Acyclovir Crystalluria: A Rare Secondary Effect of a Common Drug
Claudia Sánchez-Villares Lorenzo*, Sheila De Pedro, Ana Isabel Benito and Carla Criado
Department of Pediatrics, University Hospital of Salamanca, Spain
- *Corresponding Author:
- Claudia Sánchez-Villares Lorenzo
Department of Pediatrics
University Hospital of Salamanca, Spain
E-mail: [email protected]
Received date April 19, 2016; Accepted date May 19, 2016; Published date May 23, 2016
Citation: Lorenzo CS, Pedro SD, Benito AI, Criado C (2016) Acyclovir Crystalluria: A Rare Secondary Effect of a Common Drug. Pediatr Ther 6:287. doi:10.4172/2161-0665.1000287
Copyright: ©2016 Lorenzo CS, et al. This is an open-access article distributed under the terms of the Creative Commons Attribution License, which permits unrestricted use, distribution and reproduction in any medium, provided the original author and source are credited.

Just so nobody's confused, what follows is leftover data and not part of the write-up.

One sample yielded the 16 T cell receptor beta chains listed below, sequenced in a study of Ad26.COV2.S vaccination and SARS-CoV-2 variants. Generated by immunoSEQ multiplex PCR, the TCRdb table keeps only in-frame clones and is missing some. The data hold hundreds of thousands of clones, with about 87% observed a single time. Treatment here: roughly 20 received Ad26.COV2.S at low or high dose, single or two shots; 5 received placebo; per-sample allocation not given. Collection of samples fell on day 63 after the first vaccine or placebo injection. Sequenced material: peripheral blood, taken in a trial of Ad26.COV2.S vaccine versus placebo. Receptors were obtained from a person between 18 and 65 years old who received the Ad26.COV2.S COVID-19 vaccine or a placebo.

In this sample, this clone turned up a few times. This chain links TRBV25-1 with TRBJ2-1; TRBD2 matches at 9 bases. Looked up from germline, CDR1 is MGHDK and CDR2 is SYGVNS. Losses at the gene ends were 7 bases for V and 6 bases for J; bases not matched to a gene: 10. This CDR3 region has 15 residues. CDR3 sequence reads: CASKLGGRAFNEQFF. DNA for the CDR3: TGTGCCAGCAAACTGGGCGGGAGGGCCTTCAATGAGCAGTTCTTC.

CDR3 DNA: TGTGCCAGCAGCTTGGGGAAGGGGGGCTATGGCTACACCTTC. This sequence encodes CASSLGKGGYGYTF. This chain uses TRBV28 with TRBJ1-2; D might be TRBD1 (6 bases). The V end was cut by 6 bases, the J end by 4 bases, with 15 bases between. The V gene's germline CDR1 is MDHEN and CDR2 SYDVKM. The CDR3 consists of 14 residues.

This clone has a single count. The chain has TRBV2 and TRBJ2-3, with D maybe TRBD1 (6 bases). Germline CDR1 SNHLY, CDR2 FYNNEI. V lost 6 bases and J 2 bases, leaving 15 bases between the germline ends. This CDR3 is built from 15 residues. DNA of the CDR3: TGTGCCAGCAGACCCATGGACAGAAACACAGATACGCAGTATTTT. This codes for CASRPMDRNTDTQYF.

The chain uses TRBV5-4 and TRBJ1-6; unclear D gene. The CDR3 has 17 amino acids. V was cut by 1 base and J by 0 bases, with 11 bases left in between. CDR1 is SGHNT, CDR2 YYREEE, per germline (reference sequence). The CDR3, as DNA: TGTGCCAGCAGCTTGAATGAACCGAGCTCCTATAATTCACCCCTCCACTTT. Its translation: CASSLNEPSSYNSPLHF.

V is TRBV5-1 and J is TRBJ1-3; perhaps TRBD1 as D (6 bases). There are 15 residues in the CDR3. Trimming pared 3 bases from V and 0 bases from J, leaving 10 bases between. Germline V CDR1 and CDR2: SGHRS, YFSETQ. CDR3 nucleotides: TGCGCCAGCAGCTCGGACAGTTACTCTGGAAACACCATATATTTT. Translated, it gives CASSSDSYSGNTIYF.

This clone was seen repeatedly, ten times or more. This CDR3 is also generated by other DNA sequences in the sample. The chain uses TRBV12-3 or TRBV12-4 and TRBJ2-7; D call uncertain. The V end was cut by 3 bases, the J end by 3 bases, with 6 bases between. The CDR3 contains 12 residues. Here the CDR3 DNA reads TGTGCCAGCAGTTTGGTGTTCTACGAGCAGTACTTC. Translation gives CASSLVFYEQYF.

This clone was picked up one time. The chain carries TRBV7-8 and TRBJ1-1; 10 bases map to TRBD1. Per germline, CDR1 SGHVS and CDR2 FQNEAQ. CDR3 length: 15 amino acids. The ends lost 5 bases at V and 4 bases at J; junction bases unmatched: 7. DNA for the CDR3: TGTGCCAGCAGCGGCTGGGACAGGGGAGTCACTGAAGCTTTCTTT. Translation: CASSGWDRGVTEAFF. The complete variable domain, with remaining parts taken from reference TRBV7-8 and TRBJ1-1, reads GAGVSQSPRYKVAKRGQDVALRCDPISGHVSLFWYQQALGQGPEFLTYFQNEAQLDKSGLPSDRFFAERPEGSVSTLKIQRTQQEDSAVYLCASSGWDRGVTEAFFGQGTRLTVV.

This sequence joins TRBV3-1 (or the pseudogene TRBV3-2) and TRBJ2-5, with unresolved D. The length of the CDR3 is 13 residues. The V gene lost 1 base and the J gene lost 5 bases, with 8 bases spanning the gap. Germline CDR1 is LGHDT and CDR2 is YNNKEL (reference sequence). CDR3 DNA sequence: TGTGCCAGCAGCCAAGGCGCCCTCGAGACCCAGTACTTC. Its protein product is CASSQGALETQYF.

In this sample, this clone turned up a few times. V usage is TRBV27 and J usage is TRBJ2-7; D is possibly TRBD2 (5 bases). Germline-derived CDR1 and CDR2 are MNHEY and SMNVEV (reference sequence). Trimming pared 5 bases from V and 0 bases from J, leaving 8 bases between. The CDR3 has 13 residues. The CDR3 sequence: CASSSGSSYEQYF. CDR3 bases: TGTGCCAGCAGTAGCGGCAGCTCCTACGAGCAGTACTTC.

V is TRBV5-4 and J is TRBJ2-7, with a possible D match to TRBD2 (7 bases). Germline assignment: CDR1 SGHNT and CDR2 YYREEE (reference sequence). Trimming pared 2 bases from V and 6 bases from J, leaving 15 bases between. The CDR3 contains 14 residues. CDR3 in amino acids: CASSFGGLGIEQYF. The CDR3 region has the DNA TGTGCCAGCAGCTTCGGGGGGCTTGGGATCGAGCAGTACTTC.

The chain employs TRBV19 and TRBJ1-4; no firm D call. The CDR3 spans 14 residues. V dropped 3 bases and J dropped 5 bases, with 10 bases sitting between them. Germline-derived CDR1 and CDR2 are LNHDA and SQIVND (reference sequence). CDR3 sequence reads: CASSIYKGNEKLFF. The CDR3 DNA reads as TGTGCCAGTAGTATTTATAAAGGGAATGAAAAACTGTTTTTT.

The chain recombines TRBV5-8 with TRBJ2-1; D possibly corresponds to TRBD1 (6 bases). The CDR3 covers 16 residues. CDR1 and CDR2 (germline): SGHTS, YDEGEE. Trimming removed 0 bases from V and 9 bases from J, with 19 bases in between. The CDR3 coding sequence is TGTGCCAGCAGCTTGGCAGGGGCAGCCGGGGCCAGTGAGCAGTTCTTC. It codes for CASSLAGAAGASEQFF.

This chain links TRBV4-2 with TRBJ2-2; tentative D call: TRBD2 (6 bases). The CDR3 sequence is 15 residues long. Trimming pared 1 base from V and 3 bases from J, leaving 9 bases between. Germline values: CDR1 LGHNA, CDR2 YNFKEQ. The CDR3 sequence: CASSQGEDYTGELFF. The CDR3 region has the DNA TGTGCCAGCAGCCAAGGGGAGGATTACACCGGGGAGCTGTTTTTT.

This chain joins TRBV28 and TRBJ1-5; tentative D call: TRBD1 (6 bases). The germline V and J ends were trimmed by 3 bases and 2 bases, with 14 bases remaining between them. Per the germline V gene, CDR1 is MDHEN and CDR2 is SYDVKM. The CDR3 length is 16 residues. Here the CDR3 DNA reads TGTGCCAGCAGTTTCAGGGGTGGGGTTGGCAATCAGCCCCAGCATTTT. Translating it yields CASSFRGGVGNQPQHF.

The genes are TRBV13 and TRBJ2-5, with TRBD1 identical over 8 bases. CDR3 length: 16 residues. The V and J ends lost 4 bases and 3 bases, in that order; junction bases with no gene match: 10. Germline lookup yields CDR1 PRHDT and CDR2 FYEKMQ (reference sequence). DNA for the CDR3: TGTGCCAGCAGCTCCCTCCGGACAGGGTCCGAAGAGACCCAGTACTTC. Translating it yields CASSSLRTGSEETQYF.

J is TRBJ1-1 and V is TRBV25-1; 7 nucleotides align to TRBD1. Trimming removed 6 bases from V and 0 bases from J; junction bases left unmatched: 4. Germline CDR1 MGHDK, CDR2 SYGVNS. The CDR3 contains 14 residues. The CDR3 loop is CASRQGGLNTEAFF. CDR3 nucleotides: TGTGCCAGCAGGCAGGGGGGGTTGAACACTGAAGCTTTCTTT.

Acyclovir is a highly active antiviral drug that acts against the herpes simplex virus (HSV). Among its secondary effects, we can observe rare cases of crystalluria, which can be associated or not associated to renal failure. We present the case of a healthy lactating 13-month-old baby girl with gingivostomatitis, who 48 hours after the start of treatment with this drug showed a change in the color of her urine, which was associated with the appearance of crystals in the sediment. This finding was associated with the prescription of Acyclovir, because it has been described in the literature, and no other ascribable causes could be found. Crystalluria is a rare adverse effect that has been reported generally in adult immunosuppressed patients. We have only been able to find one case that could be compared to ours, in an immunocompetent pediatric patient in which a momentary treatment was implemented to treat a herpetic infection.